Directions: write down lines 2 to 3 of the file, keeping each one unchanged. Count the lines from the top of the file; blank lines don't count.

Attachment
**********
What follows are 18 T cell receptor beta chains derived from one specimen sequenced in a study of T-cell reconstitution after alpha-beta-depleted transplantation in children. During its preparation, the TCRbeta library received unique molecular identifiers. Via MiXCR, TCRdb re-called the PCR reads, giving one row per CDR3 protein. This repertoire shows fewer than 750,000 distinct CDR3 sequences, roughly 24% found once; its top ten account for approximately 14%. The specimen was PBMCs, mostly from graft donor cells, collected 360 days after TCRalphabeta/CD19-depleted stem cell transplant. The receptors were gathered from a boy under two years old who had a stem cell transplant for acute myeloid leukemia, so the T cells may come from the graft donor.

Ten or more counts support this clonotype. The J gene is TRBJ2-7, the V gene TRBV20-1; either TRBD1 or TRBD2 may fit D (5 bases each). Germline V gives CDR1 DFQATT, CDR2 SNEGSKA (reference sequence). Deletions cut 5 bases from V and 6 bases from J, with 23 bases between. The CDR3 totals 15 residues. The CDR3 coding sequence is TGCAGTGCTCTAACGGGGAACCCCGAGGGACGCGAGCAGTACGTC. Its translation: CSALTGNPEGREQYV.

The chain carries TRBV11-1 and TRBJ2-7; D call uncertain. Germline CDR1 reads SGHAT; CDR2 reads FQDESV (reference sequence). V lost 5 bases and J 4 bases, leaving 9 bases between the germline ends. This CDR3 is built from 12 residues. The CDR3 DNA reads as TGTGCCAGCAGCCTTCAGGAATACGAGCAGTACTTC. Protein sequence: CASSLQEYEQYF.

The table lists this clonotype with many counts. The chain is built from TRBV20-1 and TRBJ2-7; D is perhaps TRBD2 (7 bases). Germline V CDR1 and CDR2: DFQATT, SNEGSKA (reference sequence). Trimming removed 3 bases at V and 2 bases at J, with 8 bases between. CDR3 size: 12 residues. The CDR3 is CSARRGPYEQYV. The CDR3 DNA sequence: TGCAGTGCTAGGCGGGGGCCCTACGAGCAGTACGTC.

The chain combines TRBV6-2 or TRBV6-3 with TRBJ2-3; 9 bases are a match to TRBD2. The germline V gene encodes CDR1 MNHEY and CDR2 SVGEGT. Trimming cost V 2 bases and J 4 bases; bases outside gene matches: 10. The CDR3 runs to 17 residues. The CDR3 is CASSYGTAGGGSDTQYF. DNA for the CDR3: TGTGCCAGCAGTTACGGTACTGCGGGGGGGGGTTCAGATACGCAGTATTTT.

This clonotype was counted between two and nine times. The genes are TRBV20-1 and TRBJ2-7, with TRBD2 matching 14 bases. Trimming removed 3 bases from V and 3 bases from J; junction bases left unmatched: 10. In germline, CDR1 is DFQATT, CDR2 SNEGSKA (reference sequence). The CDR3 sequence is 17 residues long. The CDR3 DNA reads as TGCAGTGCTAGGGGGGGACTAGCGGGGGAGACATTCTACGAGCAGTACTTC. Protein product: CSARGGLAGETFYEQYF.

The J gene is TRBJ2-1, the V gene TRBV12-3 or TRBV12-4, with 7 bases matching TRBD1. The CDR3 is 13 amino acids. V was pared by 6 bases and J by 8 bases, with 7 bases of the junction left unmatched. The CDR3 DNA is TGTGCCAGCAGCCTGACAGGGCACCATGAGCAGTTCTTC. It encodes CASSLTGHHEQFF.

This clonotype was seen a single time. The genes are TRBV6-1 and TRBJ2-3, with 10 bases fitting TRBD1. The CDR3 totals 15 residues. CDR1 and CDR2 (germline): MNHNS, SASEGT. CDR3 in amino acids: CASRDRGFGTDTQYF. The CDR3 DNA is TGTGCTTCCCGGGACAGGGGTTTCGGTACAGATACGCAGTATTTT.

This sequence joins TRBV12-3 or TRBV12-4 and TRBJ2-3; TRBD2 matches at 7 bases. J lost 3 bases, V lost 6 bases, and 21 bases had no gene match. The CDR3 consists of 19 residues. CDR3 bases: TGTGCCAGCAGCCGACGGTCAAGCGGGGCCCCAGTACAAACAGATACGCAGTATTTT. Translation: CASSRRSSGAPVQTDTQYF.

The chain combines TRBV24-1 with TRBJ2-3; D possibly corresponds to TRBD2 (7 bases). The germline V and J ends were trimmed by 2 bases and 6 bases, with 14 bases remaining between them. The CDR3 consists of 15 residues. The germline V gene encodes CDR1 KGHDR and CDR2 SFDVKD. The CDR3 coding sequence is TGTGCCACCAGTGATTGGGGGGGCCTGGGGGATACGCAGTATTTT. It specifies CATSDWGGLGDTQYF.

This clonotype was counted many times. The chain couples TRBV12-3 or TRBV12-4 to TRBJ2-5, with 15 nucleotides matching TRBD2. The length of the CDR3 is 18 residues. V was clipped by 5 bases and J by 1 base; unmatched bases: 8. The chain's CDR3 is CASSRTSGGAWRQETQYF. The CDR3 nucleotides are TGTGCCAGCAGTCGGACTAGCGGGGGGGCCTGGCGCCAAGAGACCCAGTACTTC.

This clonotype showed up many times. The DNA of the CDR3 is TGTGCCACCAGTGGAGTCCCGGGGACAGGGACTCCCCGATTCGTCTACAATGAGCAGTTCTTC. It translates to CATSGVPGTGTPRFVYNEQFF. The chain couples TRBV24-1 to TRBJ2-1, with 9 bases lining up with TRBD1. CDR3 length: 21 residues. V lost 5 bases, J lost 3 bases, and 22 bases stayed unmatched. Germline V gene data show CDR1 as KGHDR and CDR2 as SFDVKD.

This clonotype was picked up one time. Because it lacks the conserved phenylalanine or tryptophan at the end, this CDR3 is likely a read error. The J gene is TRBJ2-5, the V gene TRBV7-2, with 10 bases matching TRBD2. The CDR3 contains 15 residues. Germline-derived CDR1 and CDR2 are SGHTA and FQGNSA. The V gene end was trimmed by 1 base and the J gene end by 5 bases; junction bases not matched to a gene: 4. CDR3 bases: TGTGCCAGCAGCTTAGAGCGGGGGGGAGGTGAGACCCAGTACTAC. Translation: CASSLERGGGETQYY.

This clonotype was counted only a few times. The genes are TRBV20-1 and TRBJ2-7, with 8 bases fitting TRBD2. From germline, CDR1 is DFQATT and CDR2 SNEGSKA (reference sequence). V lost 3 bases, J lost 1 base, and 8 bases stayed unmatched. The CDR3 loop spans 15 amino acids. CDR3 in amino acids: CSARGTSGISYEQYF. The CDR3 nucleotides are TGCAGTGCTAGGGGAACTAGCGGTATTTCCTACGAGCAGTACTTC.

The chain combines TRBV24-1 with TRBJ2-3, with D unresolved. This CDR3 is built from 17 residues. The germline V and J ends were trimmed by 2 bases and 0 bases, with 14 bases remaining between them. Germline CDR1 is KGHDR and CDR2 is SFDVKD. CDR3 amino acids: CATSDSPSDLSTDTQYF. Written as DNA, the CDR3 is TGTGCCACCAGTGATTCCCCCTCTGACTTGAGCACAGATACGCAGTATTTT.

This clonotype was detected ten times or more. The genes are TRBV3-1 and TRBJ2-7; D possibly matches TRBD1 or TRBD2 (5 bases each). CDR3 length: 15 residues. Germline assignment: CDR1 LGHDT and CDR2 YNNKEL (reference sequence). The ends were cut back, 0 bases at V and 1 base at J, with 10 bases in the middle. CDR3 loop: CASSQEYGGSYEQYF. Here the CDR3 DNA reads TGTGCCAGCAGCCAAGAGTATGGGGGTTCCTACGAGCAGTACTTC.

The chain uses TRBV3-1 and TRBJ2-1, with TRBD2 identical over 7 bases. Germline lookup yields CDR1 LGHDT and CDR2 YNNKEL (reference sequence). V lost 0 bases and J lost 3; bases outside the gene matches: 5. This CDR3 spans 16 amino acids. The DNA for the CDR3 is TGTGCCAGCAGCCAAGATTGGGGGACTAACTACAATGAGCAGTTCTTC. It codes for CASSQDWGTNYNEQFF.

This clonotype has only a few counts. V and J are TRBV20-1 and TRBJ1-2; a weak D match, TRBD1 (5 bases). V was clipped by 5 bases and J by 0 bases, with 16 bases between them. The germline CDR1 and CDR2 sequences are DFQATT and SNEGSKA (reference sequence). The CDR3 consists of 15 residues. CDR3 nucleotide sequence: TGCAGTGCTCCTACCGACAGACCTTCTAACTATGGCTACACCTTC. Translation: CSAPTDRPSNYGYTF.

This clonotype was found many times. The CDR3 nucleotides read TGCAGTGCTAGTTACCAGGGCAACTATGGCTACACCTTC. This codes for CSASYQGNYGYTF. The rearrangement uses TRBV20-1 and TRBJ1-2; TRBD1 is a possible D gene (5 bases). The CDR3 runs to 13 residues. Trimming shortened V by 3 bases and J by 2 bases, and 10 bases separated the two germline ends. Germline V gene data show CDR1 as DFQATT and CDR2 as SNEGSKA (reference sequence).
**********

Ten or more counts support this clonotype. The J gene is TRBJ2-7, the V gene TRBV20-1; either TRBD1 or TRBD2 may fit D (5 bases each). Germline V gives CDR1 DFQATT, CDR2 SNEGSKA (reference sequence). Deletions cut 5 bases from V and 6 bases from J, with 23 bases between. The CDR3 totals 15 residues. The CDR3 coding sequence is TGCAGTGCTCTAACGGGGAACCCCGAGGGACGCGAGCAGTACGTC. Its translation: CSALTGNPEGREQYV.

The chain carries TRBV11-1 and TRBJ2-7; D call uncertain. Germline CDR1 reads SGHAT; CDR2 reads FQDESV (reference sequence). V lost 5 bases and J 4 bases, leaving 9 bases between the germline ends. This CDR3 is built from 12 residues. The CDR3 DNA reads as TGTGCCAGCAGCCTTCAGGAATACGAGCAGTACTTC. Protein sequence: CASSLQEYEQYF.